I don't think you will start a flame war. You have a valid point and one which has really been raised since the start of 'legal' abortion. It is precisely this thinking that has prevented the US from funding abortions during specific administrations (obviously not his one).

James Chamberlain 813.816.1552 said...
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stumpCHUNMKAN said...

@ C. Wesson,

There are a few differences in the 2 scenarios you describe. First of all, as far as taxes and taking the technical argument and not the religious one even, your tax money goes to all types of purposes and you never really know what your specific funds actually covered. Also if everyone objected on grounds something tax-wise went to something they didn't like, then there would be no tax base at all for the necessities.

Second of all, the religious argument would be that the bible itself answered this question with "give to Caesar what is Caesar's and to God what is God's."

Now the difference between a tax paid and the requirements of this law is that the government is forcing a group, in this case the church, to directly pay for things it expressly forbids. In the secular realm this would be like a requirement being made that the American Cancer Society be forced to buy cigarettes for all its employees.

You also have the slippery slope argument that if the government has the power to overrun this particular church belief under the guise of healthcare then there is nothing else that could not follow the same course.

One of the main arguments on the side of the Administration is that this is an anti-discriminatory act for the rights of workers, but any person freely accepting a position with a organization knows that there are particular behaviors and requirements that that employer expects. Since a person who wanted abortion pills covered by insurance, or any of the other services in question has the freedom of mobility amongst employers, the worker could choose to work with another organization with beliefs that more similarly model their own personal beliefs.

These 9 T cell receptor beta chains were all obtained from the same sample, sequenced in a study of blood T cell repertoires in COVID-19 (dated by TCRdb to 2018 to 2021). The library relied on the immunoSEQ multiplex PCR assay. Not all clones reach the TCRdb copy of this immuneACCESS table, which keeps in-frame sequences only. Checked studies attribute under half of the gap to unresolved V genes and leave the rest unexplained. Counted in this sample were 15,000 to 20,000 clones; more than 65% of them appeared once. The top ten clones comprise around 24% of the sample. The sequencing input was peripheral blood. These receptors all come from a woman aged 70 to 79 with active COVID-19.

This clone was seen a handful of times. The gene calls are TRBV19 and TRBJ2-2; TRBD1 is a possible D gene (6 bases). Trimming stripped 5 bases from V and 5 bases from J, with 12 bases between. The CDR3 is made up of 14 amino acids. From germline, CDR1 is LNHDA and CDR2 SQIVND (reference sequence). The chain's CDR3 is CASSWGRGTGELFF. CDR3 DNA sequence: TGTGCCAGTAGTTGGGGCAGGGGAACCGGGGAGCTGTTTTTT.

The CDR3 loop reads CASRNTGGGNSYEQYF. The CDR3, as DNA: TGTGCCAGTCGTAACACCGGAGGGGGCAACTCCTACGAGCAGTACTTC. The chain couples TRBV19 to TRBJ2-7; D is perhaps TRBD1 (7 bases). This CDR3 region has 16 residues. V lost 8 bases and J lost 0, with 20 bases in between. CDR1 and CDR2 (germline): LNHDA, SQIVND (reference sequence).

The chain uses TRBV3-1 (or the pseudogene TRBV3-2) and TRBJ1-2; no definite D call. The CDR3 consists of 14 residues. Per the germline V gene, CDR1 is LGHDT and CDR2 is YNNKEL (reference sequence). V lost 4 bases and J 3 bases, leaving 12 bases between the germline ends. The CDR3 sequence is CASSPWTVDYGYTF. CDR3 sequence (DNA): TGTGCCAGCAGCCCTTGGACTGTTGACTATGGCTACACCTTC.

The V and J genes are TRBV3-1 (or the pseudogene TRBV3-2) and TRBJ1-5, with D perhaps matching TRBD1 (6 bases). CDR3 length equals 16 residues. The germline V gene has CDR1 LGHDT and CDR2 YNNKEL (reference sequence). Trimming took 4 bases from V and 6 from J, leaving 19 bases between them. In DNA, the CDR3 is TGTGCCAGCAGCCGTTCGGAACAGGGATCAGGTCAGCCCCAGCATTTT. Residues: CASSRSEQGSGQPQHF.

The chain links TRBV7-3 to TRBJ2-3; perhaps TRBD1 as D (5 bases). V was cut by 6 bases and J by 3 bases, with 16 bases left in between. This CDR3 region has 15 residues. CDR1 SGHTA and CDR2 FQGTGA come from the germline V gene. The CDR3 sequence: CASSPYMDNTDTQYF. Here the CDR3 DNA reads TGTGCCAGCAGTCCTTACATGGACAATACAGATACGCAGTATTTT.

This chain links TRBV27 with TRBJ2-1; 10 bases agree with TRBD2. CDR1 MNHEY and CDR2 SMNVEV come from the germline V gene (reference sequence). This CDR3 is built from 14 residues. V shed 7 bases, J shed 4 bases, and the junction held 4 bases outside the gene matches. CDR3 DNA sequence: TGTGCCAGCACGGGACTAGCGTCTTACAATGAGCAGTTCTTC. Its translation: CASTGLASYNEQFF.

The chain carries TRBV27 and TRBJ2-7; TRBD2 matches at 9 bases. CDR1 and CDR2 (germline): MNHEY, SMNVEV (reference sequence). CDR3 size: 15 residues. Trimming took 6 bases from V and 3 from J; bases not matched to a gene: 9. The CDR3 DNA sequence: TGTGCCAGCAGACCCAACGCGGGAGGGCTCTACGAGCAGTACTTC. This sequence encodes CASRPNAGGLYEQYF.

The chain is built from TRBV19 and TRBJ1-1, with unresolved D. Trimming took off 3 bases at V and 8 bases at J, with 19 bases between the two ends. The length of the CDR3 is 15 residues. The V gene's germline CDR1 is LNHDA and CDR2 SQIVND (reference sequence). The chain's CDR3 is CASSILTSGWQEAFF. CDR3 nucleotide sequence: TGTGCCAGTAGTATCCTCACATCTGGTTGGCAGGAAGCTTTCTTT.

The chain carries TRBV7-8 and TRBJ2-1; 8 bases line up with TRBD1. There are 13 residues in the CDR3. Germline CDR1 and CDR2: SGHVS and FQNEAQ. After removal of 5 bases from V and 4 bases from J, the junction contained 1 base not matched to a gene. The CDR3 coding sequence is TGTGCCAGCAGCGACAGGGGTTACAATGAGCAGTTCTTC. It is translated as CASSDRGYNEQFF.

One other technical point would be that taxes levied by federal government is an expressed power in Article 1 of the Constitution, but the ability to force an individual or group to take a particular behavior in a case where the current position of that organization or person does not infringe on any stated rights of a general citizen.

If abortion pills, birth control, and the like is a civil or human right, then why do people have to pay for those services? There is not another civil right that a person has to buy. They have a right to it by definition.

You could make an argument up to a point if there were no other option for people desiring these medical service was not already widely available in other outlets in the marketplace.

earthboarjewelry said...

I think this is a perfect opportunity for the Catholic Church to unite in a one day peaceful protest by closing the doors of all their institutions hit by this mandate. I believe this would get the attention of US citizens and demonstrate how committed we are to our religious values. This mandate draws a line in the sand and we must meet the challenge.

earthboarjewelry said...
This comment has been removed by a blog administrator.
James Chamberlain 813.816.1552 said...

We need to support legislation overturning the application of this disease.

Peter said...

Religious freedom is included in the first provision of the Bill of Right. Signifying it's importance amount inalienable rights. What does our U.S. President, a former Constitutional Law Professor, not understand about the Bill of Rights?

Eric Rasmusen said...

It would be helpful to give sources for the statement about the various state requirements. Where can I go to learn more, and to check?

P Dubble said...

61% of Catholics agree with the administration on this. Saying Catholics of all political persuasions disagree with it is pretty misleading as a majority don't even disagree with it.

Peter said...

The U.S. Constitution guarantees all U.S. Citizens the Right of Freedom of Religion. The H.H.S. mandate requiring all organizations, including Catholic affiliated organizations, to provide artificial birth control with no copay to all of their employees is an infringement of our U.S. Constitutionally guaranteed Right to Freedom of Religion. This H.H.S. decision is a threat to the principles upon which this country was founded. Whether one condones or doesn't condone the use of artificial birth control is immaterial. Personally, I am opposed to the use of artificial birth control. Perhaps, you are not opposed. However, your solidarity against this infringement of a constitutionally guaranteed Right to Freedom of Religion is essential to keep liberty for all in the U.S.A.

Peter Guild, Quincy, Massachusetts

Anonymous said...

P Dubble,

It may be so that 61% of "Catholics" agree with the administration, but in a recent poll, only about 22% of US Catholics even regularly attend Mass.

Considering weekly attendance of Mass is kind of a big deal to the Church, it makes sense that this "61%" of people also don't take the Church's stance seriously.

The issue with the 61% statistic is that there are plenty of people in the sample size that probably shouldn't be considered "Catholics" proper.